The Alabama Nursing Home Association is proud of the fact that at least one nursing home is available in every county in the state. But if the budget referendum taking place tomorrow fails that effort could be in danger. John Matson is a spokesman for the Alabama Nursing Home Association. He says a vote of "no" tomorrow could spell deep cuts on the horizon.
About 50 people gathered on the steps of the Alabama Capitol to urge residents to vote "no" Tuesday on a constitutional amendment to allow the transfer of $437.4 million from the Alabama Trust Fund to be used for Medicaid, prisons and other state services.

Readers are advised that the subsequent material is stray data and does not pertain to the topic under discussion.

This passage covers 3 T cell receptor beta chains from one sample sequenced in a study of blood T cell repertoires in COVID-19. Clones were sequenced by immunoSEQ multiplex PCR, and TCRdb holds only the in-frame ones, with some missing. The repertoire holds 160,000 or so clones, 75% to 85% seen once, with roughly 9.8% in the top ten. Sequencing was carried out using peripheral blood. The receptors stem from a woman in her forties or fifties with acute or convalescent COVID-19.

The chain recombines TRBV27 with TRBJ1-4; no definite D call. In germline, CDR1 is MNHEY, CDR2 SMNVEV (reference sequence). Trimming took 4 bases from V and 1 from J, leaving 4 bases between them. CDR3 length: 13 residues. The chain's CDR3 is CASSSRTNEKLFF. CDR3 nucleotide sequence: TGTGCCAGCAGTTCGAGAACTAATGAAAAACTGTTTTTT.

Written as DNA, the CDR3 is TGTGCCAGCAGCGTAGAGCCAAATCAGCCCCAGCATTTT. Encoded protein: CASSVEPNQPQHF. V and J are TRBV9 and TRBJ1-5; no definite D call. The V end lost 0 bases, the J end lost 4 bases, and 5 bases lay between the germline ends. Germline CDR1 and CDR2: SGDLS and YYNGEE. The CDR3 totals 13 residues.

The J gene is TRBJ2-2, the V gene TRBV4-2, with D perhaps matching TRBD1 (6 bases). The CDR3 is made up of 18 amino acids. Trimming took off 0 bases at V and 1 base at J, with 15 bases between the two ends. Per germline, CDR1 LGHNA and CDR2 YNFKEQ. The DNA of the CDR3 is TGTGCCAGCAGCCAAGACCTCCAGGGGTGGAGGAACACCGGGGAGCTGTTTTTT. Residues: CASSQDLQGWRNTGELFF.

Holding signs urging voters to not "bust" the trust fund, the demonstrators Thursday listened to representatives of grassroots groups who said the principle from the fund, established by former Gov. Fob James, was never meant to be spent.
Alabama's chief election official is expecting a small turnout for the special election Sept. 18 because of the lack of advertising and the unusual date.
Secretary of State Beth Chapman said the turnout for constitutional amendment elections usually is very low.
The exceptions were the lottery vote in 1999 and the tax hike vote in 2003, which hit 50 percent or more. But she said those were backed by millions in advertising. That hasn't been the case with the upcoming election.
Chapman said she's expecting a turnout of 20 to 21 percent, but that may be optimistic.